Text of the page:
Saturday, 17 December 2011

17th December 2011 Lesson 101 on submissions.

I really, really find rejecting submissions something that is very, difficult. As an author I know how hard it is to take each rejection professionally rather than personally, and how hard it can be to grow the thick skin required to paper your walls with rejection slips.

I’ve rejected submissions for all kinds of reasons, from bad writing to bad plotting, stylistic issues to poor presentation. I’ve rejected manuscripts on purely commercial grounds, they don’t fit with our portfolio, or are too far “out there” to be a commercial success for us. I’ve even turned down books because of their highly questionable content, and no, I’m not going to elaborate on that one little bit, I’ll let you use your imaginations as to why I spend the next few minutes after reading them thinking about worshipping at the large throated white god in the bathroom. That’s just talking about fiction, we’ve pretty much pulled out of the non-fiction market having been bombarded with diet and self-help for self-harmers books where the author had no qualifications to write the book in the first place.

Today’s rejection though takes the biscuit, one I never thought I’d have to issue. It took me about three minutes to read the e-mail with a growing sense of disbelief, and about two more minutes to confirm my memory.

The reason for this rejection?

A serious Submission 101 breach.

It had already been rejected by us before! Fifteen months ago!

We hadn’t suggested a rewrite and resubmit, it had been a flat rejection, go find yourself someone else. I’ve come across authors who stubbornly send one book after another to a publisher, to be rejected time and time again until the publisher loses patience and says go forth and multiply, but honestly, to send the same book in again?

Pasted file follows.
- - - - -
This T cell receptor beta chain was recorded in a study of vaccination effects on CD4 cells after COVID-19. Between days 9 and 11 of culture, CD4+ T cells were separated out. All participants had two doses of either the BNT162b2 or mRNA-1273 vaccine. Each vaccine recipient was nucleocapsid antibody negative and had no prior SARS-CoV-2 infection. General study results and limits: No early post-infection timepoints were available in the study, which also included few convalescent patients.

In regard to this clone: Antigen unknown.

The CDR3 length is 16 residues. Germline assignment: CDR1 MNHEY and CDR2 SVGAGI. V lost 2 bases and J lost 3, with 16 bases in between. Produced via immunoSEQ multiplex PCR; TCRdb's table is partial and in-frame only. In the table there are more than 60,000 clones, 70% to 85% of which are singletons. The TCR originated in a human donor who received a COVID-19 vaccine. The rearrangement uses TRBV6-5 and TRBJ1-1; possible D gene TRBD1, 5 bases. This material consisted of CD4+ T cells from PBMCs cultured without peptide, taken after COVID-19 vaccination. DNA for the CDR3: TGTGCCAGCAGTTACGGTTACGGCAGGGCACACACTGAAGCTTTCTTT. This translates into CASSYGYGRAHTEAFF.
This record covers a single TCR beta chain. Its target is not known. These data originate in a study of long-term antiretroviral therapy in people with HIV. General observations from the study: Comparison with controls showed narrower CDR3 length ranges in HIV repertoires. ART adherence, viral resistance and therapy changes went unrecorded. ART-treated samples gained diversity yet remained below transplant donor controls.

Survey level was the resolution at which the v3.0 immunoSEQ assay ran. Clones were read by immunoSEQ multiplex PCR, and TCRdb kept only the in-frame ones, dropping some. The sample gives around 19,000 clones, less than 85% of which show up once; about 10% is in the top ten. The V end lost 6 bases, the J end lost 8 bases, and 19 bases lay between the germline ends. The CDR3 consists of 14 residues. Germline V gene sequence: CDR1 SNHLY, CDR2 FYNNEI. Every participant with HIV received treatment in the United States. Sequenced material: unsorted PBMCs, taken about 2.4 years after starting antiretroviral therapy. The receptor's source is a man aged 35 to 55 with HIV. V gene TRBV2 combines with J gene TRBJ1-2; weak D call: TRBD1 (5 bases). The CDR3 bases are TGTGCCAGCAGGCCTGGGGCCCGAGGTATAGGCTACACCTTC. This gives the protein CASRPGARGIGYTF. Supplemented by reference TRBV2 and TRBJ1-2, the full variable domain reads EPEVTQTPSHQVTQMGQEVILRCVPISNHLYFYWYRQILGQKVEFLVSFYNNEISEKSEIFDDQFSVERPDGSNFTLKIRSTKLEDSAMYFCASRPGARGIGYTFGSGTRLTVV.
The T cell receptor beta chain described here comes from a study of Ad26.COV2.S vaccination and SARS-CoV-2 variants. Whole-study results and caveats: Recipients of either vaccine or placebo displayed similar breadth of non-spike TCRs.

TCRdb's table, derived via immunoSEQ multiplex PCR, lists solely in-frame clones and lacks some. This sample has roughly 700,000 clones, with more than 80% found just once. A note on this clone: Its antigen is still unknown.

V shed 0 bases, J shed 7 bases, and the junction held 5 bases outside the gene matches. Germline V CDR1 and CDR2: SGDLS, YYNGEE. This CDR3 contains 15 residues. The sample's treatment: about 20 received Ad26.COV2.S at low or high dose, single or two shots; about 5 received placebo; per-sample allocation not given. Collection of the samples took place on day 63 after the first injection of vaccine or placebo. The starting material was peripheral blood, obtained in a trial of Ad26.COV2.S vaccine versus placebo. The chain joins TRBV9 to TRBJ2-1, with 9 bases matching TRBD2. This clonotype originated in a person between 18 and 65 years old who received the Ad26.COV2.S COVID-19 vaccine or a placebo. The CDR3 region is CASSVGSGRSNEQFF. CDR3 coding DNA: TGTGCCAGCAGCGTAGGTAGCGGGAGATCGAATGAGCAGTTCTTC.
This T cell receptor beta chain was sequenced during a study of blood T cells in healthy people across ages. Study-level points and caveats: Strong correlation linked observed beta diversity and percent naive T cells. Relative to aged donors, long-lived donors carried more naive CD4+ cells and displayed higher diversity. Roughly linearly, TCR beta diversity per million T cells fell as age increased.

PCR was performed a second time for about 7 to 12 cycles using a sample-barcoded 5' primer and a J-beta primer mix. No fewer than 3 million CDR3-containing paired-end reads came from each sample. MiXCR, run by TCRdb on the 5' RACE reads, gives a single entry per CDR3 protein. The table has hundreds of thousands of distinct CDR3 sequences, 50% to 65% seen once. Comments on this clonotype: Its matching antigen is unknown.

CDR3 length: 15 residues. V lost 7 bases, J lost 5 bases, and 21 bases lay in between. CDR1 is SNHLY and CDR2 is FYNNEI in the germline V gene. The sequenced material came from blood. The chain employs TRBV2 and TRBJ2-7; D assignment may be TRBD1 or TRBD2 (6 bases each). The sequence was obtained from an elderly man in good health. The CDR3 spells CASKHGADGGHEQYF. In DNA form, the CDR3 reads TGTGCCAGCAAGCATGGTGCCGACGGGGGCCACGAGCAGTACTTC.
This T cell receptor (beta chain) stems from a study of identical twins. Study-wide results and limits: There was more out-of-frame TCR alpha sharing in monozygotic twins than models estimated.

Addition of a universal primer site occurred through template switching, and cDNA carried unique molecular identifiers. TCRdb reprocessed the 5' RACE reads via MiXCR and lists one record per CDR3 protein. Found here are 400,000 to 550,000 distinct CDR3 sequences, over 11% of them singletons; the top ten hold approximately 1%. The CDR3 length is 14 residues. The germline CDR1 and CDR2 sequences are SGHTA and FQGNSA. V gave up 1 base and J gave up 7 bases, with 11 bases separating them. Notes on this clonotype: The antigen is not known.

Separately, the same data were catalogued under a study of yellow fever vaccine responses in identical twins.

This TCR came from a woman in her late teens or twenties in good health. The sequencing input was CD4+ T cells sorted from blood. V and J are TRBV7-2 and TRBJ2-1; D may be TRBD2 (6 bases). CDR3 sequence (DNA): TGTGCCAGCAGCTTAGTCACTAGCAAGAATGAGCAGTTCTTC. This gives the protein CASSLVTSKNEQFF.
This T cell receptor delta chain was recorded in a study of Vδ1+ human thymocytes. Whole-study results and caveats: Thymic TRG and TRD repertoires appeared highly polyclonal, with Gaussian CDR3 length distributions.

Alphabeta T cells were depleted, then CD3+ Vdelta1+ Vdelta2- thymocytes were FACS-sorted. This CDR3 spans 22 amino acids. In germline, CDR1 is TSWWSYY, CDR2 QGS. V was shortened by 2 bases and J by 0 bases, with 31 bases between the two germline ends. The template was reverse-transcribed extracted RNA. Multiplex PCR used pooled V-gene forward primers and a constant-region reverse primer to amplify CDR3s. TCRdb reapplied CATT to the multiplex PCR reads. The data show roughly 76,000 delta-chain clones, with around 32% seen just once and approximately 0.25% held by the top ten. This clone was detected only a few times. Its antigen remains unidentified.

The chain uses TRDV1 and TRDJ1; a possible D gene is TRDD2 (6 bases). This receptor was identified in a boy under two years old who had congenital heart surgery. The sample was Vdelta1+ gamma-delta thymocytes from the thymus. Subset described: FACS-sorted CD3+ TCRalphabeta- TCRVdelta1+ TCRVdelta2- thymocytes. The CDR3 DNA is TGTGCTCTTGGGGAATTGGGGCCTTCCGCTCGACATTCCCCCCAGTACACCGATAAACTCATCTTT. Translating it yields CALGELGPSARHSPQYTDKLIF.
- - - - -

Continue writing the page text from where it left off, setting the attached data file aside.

I have to be careful, this blog is turning into a crusading tirade against human stupidity.

I'm beginning to wonder if I’m the one who needs help.

Tuesday, 13 December 2011

13th December 2012 Submission Guidelines.

I think I’ve reached my lowest possible ebb on this particular subject.

We reopened for submissions at the beginning of this month having cleared a rather heavy backlog, and when we did so, we deliberately reopened with much simpler guidelines.

Gone were the detailed formatting instructions, the list of specific exclusions, and all the hard bits, even the need to send the entire manuscript was removed. We do, however, reluctantly continue to exclude the publishing of poetry, non-fiction and children’s work but other than that there are no exclusions on  the page.

This is the core guideline:

"In the first instance please send an e-mail to ... telling us about yourself, with a short synopsis (not chapter by chapter) of your book together with a minimum of the first chapter of your book as an attachment in Word .doc or .rtf format. Please indicate whether you have completed the book. If your manuscript is shorter than 10,000 words please send the complete story. You must tell us if it has been previously, or is currently, published or self-published."

You’d have thought that was pretty simple, wouldn’t you? Nobody could get that wrong, could they?

Oh dear... can they ever.

Of six submissions sent in from authors we don't know so far:

1.       Nothing about the author, nothing to say if it was already completed.

2.       The first three chapters of the book were included in the body of the document.

3.        No synopsis, and nothing about it having been published – a twenty second search showed it on Smashwords. Nothing about how complete the manuscript is.

4.       A short story (in the author’s words about 5,000 words), only the first section attached, again nothing about the author.

5.       Met the guidelines but adds, no one has accepted my book for publication because they just don’t “get” my sense of humour.

6.        From the same author as number 5, ditto.

Two out of six meet the guidelines, and those two have broken a rule that shouldn’t need to be spelt out – don’t alienate the publisher, and especially not by criticising other publishers for rejecting the book.

Someone, please shoot me so I wake up from this nightmare.